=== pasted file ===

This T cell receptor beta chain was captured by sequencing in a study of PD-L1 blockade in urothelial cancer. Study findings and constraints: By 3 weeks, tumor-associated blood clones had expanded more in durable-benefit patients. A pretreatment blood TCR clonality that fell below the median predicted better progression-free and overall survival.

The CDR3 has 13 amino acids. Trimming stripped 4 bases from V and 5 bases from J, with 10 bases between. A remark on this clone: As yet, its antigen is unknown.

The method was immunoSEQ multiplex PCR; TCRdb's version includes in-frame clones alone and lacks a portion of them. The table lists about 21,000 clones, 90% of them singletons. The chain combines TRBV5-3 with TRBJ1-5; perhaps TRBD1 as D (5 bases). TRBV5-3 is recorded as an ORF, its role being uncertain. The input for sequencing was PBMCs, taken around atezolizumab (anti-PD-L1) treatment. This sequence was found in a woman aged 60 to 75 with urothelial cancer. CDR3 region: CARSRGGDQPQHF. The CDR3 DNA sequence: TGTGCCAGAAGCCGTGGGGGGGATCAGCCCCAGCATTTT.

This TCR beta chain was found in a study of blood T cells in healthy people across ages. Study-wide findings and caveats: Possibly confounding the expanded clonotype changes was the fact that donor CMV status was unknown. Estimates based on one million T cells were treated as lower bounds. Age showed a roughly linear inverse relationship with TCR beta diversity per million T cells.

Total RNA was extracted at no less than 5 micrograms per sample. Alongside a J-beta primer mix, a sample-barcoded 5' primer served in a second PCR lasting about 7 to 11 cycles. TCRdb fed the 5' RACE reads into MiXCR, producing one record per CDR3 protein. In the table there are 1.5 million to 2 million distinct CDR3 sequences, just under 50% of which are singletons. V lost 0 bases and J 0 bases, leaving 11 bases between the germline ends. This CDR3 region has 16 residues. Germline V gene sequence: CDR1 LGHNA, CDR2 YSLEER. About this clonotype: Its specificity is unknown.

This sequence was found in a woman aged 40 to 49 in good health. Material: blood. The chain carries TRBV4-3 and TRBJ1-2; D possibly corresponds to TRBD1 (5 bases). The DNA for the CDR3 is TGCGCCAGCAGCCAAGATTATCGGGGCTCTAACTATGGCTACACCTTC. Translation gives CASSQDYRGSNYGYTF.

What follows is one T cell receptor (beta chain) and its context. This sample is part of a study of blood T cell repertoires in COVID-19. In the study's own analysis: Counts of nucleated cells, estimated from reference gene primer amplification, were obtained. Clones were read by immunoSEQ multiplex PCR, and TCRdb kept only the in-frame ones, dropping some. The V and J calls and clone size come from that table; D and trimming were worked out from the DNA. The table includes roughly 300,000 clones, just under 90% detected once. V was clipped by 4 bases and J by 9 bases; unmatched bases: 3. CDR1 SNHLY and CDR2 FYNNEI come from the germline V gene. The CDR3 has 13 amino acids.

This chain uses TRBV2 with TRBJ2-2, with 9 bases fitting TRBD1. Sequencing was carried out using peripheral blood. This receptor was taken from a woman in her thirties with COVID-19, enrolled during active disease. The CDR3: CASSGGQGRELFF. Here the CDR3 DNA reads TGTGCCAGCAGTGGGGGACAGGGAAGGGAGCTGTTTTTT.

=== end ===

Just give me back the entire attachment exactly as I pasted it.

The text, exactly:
This T cell receptor beta chain was captured by sequencing in a study of PD-L1 blockade in urothelial cancer. Study findings and constraints: By 3 weeks, tumor-associated blood clones had expanded more in durable-benefit patients. A pretreatment blood TCR clonality that fell below the median predicted better progression-free and overall survival.

The CDR3 has 13 amino acids. Trimming stripped 4 bases from V and 5 bases from J, with 10 bases between. A remark on this clone: As yet, its antigen is unknown.

The method was immunoSEQ multiplex PCR; TCRdb's version includes in-frame clones alone and lacks a portion of them. The table lists about 21,000 clones, 90% of them singletons. The chain combines TRBV5-3 with TRBJ1-5; perhaps TRBD1 as D (5 bases). TRBV5-3 is recorded as an ORF, its role being uncertain. The input for sequencing was PBMCs, taken around atezolizumab (anti-PD-L1) treatment. This sequence was found in a woman aged 60 to 75 with urothelial cancer. CDR3 region: CARSRGGDQPQHF. The CDR3 DNA sequence: TGTGCCAGAAGCCGTGGGGGGGATCAGCCCCAGCATTTT.

This TCR beta chain was found in a study of blood T cells in healthy people across ages. Study-wide findings and caveats: Possibly confounding the expanded clonotype changes was the fact that donor CMV status was unknown. Estimates based on one million T cells were treated as lower bounds. Age showed a roughly linear inverse relationship with TCR beta diversity per million T cells.

Total RNA was extracted at no less than 5 micrograms per sample. Alongside a J-beta primer mix, a sample-barcoded 5' primer served in a second PCR lasting about 7 to 11 cycles. TCRdb fed the 5' RACE reads into MiXCR, producing one record per CDR3 protein. In the table there are 1.5 million to 2 million distinct CDR3 sequences, just under 50% of which are singletons. V lost 0 bases and J 0 bases, leaving 11 bases between the germline ends. This CDR3 region has 16 residues. Germline V gene sequence: CDR1 LGHNA, CDR2 YSLEER. About this clonotype: Its specificity is unknown.

This sequence was found in a woman aged 40 to 49 in good health. Material: blood. The chain carries TRBV4-3 and TRBJ1-2; D possibly corresponds to TRBD1 (5 bases). The DNA for the CDR3 is TGCGCCAGCAGCCAAGATTATCGGGGCTCTAACTATGGCTACACCTTC. Translation gives CASSQDYRGSNYGYTF.

What follows is one T cell receptor (beta chain) and its context. This sample is part of a study of blood T cell repertoires in COVID-19. In the study's own analysis: Counts of nucleated cells, estimated from reference gene primer amplification, were obtained. Clones were read by immunoSEQ multiplex PCR, and TCRdb kept only the in-frame ones, dropping some. The V and J calls and clone size come from that table; D and trimming were worked out from the DNA. The table includes roughly 300,000 clones, just under 90% detected once. V was clipped by 4 bases and J by 9 bases; unmatched bases: 3. CDR1 SNHLY and CDR2 FYNNEI come from the germline V gene. The CDR3 has 13 amino acids.

This chain uses TRBV2 with TRBJ2-2, with 9 bases fitting TRBD1. Sequencing was carried out using peripheral blood. This receptor was taken from a woman in her thirties with COVID-19, enrolled during active disease. The CDR3: CASSGGQGRELFF. Here the CDR3 DNA reads TGTGCCAGCAGTGGGGGACAGGGAAGGGAGCTGTTTTTT.